• Vegetarian option: If you prefer to be 100% vegetarian, double up on the vegetables and use a vegetable broth concentrate to season the soup.
Split Pea Soup in a bowl

Soup Tips & Tricks

Whether you’re a newbie or seasoned veteran at making split pea soup, here are three tips guaranteed to help you on your journey.

  • Soak the peas before cooking: If you have time, soak the peas overnight. If not, soak them for an hour before cooking. Soaking helps speed up the cooking process — however, don’t fret if you don’t have time to spare! The soup may just take a little bit longer to cook.
  • Alter the consistency: For a thicker soup, continue cooking and stirring until the split peas are cooked down and the soup is thick. For a thinner soup, add more water or chicken broth.
  • Add more ingredients: For more flavor, sauté a few cloves of garlic and celery and combine them with the onions and carrots. Feel free to season with your favorite spices such as garlic powder, cayenne, thyme, or a few bay leaves. Or, add Better than Bouillon to the broth for a major flavor boost.

Hot tip: Peas are high in fiber and contain a natural sugar that may lead to gassiness. Rinsing and soaking the peas is thought to help reduce this!

Serving Split Pea Soup

Split pea soup is a whole meal on its own, so there’s not much you’ll need to add, except for the classic soup and bread pairing. Make this easy no-knead bread, garlic knots, or easy flatbread to soak up that nice broth hanging out at the bottom of your soup bowl!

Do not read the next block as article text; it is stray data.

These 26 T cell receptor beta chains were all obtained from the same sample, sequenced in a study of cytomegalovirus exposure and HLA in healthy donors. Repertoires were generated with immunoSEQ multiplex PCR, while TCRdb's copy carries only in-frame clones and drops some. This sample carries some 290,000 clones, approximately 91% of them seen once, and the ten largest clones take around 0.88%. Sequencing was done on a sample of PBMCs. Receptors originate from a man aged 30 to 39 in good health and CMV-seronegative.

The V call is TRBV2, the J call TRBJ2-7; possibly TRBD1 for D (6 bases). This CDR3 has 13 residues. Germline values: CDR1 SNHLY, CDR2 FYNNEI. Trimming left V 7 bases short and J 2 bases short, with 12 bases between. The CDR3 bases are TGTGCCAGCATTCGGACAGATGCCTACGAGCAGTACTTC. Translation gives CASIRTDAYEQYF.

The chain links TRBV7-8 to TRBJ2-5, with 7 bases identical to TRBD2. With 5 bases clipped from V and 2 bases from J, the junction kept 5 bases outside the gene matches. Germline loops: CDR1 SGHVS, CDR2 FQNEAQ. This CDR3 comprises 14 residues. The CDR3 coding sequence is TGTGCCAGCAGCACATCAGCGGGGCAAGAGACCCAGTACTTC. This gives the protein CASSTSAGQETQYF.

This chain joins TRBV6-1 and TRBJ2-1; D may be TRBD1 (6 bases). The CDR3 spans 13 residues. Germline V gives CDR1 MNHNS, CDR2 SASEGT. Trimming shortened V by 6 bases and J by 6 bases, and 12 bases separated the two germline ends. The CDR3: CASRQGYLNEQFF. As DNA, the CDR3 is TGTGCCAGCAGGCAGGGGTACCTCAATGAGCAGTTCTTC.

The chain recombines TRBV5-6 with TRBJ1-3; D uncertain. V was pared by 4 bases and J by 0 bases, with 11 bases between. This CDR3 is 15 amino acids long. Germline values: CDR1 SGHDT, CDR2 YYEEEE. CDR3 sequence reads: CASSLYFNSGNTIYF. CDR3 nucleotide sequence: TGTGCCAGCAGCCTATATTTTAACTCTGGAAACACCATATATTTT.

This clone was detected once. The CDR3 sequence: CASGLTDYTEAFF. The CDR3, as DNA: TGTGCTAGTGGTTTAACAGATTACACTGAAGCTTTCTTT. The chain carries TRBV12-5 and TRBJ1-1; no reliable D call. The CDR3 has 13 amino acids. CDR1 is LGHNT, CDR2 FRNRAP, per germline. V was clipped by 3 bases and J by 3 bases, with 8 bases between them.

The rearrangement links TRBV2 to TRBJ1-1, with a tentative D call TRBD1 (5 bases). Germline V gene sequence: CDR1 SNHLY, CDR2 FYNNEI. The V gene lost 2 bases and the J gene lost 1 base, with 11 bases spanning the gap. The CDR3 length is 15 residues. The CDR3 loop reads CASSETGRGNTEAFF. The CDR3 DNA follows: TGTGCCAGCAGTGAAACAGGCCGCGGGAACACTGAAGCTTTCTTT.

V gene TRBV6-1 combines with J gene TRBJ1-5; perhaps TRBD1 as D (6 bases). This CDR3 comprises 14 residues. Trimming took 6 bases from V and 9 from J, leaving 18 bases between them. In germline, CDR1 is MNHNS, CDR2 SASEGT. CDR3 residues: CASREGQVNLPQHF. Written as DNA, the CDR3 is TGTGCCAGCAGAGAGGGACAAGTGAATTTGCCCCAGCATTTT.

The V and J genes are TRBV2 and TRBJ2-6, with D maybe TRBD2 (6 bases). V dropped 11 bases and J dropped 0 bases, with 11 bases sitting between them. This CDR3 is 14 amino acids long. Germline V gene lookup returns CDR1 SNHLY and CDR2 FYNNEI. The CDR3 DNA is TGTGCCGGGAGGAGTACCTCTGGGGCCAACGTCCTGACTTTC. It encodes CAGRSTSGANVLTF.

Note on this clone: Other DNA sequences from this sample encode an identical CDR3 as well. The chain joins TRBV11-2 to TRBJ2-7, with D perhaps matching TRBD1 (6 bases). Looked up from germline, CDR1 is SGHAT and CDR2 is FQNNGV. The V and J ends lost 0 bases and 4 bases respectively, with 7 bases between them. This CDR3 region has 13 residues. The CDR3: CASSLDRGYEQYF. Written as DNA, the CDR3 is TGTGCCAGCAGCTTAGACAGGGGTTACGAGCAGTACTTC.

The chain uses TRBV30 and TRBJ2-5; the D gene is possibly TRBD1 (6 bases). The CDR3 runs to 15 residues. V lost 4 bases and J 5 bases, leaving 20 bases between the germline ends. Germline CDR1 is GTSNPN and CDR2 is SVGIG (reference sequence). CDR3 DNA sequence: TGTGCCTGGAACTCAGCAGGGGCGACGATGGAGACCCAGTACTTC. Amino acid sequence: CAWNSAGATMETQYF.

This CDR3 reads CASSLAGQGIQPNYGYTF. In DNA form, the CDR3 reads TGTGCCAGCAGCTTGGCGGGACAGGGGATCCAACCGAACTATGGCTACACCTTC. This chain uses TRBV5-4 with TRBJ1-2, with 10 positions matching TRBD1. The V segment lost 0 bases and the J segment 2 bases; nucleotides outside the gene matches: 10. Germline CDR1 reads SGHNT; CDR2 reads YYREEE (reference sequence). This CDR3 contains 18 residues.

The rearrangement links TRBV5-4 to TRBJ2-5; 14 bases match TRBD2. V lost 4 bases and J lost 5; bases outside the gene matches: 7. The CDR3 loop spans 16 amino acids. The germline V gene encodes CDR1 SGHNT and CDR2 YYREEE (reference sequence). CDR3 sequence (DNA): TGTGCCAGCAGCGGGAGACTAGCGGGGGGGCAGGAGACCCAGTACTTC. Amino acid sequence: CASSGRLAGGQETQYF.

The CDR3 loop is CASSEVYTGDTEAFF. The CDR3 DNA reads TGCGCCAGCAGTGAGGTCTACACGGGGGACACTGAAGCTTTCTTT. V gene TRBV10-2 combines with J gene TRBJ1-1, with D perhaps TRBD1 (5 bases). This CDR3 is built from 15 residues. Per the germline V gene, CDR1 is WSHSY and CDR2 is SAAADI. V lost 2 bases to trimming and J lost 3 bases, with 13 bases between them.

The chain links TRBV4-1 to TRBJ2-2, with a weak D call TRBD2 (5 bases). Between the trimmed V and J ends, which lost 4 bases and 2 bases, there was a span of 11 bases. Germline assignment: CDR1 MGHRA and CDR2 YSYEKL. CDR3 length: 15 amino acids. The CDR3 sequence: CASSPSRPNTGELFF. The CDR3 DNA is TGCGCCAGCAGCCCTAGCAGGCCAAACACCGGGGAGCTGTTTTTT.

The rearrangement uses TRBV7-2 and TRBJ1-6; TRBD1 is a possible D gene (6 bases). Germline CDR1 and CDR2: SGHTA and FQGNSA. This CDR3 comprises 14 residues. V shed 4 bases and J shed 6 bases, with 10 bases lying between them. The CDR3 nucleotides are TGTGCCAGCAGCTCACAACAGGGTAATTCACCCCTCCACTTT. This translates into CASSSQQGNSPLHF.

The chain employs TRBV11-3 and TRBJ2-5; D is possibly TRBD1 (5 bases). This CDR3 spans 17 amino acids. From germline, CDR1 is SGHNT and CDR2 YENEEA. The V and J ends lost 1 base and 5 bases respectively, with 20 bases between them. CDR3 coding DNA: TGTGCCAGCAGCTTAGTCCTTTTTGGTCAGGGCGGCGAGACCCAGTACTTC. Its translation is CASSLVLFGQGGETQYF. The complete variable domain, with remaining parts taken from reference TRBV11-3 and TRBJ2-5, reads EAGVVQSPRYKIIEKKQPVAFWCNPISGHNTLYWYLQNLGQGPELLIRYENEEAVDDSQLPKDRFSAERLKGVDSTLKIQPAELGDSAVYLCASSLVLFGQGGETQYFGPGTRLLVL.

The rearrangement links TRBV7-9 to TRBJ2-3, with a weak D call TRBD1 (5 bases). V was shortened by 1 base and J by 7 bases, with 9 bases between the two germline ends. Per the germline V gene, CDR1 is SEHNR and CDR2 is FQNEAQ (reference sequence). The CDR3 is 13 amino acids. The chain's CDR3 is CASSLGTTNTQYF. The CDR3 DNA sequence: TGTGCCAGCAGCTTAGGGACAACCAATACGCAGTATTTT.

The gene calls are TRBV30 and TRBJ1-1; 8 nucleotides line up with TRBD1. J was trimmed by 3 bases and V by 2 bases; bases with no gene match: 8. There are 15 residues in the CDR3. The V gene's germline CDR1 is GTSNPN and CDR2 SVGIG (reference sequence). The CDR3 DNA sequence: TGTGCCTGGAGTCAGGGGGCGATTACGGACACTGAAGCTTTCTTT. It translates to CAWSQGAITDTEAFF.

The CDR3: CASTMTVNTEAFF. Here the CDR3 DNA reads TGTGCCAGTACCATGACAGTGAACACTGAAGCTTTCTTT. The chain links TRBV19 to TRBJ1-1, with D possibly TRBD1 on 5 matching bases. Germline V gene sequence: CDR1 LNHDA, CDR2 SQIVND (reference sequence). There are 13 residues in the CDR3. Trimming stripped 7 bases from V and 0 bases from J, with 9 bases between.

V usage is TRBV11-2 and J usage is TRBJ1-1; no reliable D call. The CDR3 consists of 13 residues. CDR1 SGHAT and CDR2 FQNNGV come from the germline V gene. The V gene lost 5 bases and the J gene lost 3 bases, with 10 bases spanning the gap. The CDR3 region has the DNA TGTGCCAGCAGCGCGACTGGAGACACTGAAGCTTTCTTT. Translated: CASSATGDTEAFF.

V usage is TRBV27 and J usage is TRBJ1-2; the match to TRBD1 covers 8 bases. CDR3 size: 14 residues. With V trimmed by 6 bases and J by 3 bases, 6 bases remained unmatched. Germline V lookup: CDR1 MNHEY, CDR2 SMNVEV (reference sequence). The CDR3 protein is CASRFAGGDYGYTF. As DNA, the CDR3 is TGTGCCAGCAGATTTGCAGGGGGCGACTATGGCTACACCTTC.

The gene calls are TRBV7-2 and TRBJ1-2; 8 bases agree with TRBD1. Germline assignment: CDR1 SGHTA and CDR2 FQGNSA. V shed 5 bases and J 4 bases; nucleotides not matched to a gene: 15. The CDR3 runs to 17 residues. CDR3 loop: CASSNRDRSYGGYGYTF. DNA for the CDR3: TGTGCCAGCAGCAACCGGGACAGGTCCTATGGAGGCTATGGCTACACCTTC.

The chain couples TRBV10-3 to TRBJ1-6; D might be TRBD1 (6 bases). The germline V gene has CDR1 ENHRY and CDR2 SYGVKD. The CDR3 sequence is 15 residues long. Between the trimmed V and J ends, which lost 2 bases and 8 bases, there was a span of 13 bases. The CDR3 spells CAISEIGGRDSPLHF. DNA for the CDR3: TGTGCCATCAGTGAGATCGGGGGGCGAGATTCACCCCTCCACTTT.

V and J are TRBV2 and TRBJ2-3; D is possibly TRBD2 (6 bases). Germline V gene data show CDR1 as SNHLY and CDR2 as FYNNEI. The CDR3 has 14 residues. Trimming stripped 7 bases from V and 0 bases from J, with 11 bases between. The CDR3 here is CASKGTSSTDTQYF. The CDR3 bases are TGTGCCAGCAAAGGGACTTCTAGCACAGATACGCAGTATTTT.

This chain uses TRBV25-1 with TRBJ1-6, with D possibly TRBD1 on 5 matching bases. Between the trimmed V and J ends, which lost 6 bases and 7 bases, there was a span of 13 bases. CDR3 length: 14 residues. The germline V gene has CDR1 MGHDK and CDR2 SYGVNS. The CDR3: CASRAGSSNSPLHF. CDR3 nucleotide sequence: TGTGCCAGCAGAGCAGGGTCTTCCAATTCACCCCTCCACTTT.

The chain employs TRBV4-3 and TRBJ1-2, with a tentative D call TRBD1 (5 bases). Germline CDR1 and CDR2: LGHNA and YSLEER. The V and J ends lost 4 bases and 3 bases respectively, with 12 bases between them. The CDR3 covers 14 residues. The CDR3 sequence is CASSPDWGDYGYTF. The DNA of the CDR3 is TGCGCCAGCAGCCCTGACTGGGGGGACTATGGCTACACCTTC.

If you like soup toppings, add croutons, grated cheese, a dollop of sour cream, or fresh herbs on top of individual bowls of soup. For a salad pairing that can almost pass as dessert, make berry spinach salad or pear and walnut salad.

Storing & Reheating The Soup

This split pea soup recipe makes eight servings, so chances are you’ll have at least a few bowls of soup left over. Here are a few pointers to make storing and reheating your soup trouble-free.

  • Refrigerator: To store leftovers for up to three days, place the cooled soup in an airtight container. Don’t worry if you notice the soup thickening up in the fridge — it’s totally normal and fixable!
  • Freezer: To store leftover soup for up to three months, place the cooled soup in an airtight container. Leave about an inch of empty space at the top of the container to allow the soup room to expand as it freezes. Thaw the soup in the fridge when you’re ready to enjoy it again.
  • Reheating: Reheat leftover soup on the stove over medium heat, stirring frequently to evenly warm the soup. The soup should thin out a bit as it warms, but if needed, add a little bit of water to make it your desired consistency.

More Slavic Soup Recipes

About Author

Avatar photo

Natalya Drozhzhin

Natalya founded Momsdish to demonstrate that placing a homemade meal on the table is not hard at all. Natalya makes cooking easier and approachable, by simplifying the ingredients, while still producing the same great taste.